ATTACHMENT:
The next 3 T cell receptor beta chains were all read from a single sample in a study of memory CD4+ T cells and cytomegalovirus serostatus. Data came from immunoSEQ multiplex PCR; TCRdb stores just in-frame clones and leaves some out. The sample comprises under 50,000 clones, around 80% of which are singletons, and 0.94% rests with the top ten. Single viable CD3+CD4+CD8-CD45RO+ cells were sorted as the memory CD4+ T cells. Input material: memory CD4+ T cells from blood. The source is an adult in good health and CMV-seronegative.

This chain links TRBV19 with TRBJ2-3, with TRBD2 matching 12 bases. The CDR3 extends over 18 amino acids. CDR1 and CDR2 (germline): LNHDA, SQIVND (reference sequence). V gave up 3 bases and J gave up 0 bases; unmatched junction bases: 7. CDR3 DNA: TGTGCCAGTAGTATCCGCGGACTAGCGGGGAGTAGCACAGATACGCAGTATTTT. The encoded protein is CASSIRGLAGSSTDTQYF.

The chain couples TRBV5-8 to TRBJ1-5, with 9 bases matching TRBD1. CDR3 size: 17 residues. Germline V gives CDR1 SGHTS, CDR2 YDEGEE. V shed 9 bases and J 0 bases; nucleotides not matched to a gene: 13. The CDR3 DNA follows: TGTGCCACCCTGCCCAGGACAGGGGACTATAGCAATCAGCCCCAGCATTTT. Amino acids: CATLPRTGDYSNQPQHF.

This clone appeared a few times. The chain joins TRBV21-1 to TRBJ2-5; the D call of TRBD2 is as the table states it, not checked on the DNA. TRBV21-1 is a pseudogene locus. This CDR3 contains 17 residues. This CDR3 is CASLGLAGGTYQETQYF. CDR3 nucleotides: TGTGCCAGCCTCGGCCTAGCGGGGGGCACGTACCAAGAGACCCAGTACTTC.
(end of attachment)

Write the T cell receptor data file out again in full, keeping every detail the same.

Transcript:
The next 3 T cell receptor beta chains were all read from a single sample in a study of memory CD4+ T cells and cytomegalovirus serostatus. Data came from immunoSEQ multiplex PCR; TCRdb stores just in-frame clones and leaves some out. The sample comprises under 50,000 clones, around 80% of which are singletons, and 0.94% rests with the top ten. Single viable CD3+CD4+CD8-CD45RO+ cells were sorted as the memory CD4+ T cells. Input material: memory CD4+ T cells from blood. The source is an adult in good health and CMV-seronegative.

This chain links TRBV19 with TRBJ2-3, with TRBD2 matching 12 bases. The CDR3 extends over 18 amino acids. CDR1 and CDR2 (germline): LNHDA, SQIVND (reference sequence). V gave up 3 bases and J gave up 0 bases; unmatched junction bases: 7. CDR3 DNA: TGTGCCAGTAGTATCCGCGGACTAGCGGGGAGTAGCACAGATACGCAGTATTTT. The encoded protein is CASSIRGLAGSSTDTQYF.

The chain couples TRBV5-8 to TRBJ1-5, with 9 bases matching TRBD1. CDR3 size: 17 residues. Germline V gives CDR1 SGHTS, CDR2 YDEGEE. V shed 9 bases and J 0 bases; nucleotides not matched to a gene: 13. The CDR3 DNA follows: TGTGCCACCCTGCCCAGGACAGGGGACTATAGCAATCAGCCCCAGCATTTT. Amino acids: CATLPRTGDYSNQPQHF.

This clone appeared a few times. The chain joins TRBV21-1 to TRBJ2-5; the D call of TRBD2 is as the table states it, not checked on the DNA. TRBV21-1 is a pseudogene locus. This CDR3 contains 17 residues. This CDR3 is CASLGLAGGTYQETQYF. CDR3 nucleotides: TGTGCCAGCCTCGGCCTAGCGGGGGGCACGTACCAAGAGACCCAGTACTTC.